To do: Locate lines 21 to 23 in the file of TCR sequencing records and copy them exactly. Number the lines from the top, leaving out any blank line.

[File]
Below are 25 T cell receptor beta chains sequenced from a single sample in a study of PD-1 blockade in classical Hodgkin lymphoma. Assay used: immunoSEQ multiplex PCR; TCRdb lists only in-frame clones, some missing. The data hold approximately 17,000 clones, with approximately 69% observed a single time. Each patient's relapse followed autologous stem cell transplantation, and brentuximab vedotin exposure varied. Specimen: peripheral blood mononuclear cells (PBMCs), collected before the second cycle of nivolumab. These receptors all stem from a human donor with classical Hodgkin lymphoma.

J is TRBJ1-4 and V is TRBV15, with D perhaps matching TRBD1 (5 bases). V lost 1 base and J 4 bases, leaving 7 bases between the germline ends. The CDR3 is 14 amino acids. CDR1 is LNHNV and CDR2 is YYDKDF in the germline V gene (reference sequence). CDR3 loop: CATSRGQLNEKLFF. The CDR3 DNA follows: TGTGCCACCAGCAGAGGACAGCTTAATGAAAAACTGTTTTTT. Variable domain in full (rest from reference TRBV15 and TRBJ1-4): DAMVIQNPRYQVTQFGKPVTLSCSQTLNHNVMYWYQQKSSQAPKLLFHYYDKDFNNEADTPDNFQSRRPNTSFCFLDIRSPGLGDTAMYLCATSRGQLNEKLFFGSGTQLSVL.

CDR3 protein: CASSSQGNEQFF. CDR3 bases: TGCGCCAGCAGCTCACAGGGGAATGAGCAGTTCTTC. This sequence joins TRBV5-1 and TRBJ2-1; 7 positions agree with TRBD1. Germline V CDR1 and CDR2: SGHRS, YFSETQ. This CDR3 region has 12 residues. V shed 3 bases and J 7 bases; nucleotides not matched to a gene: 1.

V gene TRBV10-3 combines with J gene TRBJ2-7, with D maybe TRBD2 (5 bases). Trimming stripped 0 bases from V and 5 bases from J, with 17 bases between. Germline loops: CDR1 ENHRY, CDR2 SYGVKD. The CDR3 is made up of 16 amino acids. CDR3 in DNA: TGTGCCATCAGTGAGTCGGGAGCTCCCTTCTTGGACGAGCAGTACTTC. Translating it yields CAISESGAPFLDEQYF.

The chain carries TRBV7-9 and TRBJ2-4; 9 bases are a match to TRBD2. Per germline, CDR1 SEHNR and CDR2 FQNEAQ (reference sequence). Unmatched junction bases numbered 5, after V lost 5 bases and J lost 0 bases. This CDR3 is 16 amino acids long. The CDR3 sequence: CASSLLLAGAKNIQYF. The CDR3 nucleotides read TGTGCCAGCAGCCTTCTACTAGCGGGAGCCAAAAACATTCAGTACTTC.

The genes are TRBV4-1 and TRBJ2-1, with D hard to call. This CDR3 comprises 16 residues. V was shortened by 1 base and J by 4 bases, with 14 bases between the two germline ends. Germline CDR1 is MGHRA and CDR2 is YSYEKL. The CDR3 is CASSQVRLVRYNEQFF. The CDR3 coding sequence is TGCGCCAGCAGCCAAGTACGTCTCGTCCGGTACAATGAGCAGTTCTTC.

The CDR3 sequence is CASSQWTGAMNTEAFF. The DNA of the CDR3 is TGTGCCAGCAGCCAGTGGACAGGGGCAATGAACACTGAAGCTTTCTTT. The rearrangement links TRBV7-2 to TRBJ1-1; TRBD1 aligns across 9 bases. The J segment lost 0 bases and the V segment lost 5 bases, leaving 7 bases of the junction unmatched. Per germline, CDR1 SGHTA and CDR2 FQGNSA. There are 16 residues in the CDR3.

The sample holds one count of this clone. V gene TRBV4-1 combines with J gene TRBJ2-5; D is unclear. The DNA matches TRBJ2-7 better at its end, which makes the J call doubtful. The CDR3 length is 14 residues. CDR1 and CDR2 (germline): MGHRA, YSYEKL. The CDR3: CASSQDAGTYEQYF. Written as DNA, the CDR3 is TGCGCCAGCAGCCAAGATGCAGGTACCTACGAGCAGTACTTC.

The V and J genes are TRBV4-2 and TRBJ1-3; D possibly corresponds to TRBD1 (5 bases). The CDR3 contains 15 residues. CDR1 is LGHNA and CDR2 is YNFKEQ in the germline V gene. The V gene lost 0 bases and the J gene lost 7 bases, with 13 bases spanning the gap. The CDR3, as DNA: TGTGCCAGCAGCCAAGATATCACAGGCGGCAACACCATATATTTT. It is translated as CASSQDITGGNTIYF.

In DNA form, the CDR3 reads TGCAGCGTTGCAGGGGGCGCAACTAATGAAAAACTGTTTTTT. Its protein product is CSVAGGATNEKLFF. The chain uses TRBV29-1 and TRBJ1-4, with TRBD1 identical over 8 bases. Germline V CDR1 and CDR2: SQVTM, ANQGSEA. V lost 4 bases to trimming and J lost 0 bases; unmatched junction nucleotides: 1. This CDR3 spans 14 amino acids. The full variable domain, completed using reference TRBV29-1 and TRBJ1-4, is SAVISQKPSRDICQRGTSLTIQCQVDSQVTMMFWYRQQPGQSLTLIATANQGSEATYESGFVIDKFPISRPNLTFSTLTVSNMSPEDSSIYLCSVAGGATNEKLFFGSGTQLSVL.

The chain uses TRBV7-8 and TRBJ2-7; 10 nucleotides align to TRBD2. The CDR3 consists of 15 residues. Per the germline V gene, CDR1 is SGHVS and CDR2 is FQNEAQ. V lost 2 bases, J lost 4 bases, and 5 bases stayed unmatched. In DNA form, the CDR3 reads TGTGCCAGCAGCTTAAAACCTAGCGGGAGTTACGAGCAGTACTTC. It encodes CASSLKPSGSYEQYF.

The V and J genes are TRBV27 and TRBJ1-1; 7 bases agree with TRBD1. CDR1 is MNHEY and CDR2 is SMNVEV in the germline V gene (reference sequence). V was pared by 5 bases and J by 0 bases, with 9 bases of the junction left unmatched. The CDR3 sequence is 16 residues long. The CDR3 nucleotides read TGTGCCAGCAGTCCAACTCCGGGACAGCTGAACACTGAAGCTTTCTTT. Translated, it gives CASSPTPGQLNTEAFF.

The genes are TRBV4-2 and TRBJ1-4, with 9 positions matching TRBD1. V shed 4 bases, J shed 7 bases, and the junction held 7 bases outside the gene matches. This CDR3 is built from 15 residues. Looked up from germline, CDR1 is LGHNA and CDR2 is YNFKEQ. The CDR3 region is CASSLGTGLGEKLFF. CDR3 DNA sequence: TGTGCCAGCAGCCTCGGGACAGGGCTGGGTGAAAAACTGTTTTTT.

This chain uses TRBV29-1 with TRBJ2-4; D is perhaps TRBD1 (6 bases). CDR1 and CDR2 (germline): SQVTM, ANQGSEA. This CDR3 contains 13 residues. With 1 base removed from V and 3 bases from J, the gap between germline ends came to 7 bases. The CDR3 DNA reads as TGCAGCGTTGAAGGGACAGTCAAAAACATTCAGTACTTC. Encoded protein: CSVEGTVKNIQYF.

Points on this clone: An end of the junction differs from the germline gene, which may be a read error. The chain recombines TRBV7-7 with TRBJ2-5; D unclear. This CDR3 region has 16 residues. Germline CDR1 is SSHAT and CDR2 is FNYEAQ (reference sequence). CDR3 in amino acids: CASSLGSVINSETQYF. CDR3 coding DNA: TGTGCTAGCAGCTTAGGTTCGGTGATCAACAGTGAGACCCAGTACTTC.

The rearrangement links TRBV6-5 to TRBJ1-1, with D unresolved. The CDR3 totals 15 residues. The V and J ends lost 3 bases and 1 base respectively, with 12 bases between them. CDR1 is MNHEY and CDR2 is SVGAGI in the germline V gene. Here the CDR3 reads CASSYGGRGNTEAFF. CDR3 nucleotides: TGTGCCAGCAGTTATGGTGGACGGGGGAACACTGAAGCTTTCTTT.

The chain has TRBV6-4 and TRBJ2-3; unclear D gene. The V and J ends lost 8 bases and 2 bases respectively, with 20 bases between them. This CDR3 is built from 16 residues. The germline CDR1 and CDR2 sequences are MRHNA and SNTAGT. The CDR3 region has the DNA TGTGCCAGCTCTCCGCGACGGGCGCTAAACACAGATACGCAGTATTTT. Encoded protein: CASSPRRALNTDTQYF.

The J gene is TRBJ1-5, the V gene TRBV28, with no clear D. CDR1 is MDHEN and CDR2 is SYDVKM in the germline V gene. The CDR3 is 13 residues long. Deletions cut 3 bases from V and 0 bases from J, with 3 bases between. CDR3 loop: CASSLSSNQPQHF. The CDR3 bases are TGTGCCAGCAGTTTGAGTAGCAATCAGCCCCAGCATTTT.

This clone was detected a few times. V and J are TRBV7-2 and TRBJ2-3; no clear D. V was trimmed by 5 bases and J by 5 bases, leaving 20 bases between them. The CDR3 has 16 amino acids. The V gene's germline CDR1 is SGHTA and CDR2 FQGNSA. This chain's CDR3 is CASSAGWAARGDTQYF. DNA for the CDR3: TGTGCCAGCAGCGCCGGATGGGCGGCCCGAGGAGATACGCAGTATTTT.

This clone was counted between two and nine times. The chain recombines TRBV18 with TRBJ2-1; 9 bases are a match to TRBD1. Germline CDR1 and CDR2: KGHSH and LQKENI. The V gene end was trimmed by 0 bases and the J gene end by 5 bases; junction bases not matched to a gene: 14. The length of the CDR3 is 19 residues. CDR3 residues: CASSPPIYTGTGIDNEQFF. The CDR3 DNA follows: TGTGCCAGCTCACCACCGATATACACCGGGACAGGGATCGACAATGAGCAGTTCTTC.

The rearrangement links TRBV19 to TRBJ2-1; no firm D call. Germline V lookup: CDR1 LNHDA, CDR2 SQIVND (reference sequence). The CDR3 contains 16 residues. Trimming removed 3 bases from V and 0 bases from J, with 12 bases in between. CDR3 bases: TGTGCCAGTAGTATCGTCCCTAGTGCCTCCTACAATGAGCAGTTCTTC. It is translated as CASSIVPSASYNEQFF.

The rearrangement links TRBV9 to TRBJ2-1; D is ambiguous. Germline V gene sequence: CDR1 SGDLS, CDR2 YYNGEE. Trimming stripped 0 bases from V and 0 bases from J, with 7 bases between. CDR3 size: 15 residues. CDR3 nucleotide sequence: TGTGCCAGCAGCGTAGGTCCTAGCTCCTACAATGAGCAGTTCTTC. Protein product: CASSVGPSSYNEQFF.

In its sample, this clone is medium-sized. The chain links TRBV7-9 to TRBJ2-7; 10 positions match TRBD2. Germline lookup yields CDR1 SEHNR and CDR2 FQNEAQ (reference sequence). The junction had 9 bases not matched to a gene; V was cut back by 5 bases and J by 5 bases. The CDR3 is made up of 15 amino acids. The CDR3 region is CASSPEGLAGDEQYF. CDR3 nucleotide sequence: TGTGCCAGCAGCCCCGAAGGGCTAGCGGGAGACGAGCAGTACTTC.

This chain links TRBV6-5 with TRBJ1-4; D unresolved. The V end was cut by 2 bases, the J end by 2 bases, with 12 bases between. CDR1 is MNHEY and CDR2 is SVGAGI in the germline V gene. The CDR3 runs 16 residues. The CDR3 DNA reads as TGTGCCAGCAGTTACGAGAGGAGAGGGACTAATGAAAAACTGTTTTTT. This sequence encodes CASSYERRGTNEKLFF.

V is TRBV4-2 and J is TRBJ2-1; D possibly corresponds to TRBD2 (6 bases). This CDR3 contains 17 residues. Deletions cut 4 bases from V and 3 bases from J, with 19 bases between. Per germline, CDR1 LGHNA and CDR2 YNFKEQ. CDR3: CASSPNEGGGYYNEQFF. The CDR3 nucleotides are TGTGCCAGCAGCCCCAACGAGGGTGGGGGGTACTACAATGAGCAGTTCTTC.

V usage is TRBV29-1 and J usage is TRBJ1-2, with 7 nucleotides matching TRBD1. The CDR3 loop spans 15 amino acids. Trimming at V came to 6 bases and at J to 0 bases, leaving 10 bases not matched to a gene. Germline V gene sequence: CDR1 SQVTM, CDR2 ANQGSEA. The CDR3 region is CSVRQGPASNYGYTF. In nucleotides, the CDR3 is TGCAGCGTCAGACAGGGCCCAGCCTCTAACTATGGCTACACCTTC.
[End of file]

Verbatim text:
The rearrangement links TRBV19 to TRBJ2-1; no firm D call. Germline V lookup: CDR1 LNHDA, CDR2 SQIVND (reference sequence). The CDR3 contains 16 residues. Trimming removed 3 bases from V and 0 bases from J, with 12 bases in between. CDR3 bases: TGTGCCAGTAGTATCGTCCCTAGTGCCTCCTACAATGAGCAGTTCTTC. It is translated as CASSIVPSASYNEQFF.

The rearrangement links TRBV9 to TRBJ2-1; D is ambiguous. Germline V gene sequence: CDR1 SGDLS, CDR2 YYNGEE. Trimming stripped 0 bases from V and 0 bases from J, with 7 bases between. CDR3 size: 15 residues. CDR3 nucleotide sequence: TGTGCCAGCAGCGTAGGTCCTAGCTCCTACAATGAGCAGTTCTTC. Protein product: CASSVGPSSYNEQFF.

In its sample, this clone is medium-sized. The chain links TRBV7-9 to TRBJ2-7; 10 positions match TRBD2. Germline lookup yields CDR1 SEHNR and CDR2 FQNEAQ (reference sequence). The junction had 9 bases not matched to a gene; V was cut back by 5 bases and J by 5 bases. The CDR3 is made up of 15 amino acids. The CDR3 region is CASSPEGLAGDEQYF. CDR3 nucleotide sequence: TGTGCCAGCAGCCCCGAAGGGCTAGCGGGAGACGAGCAGTACTTC.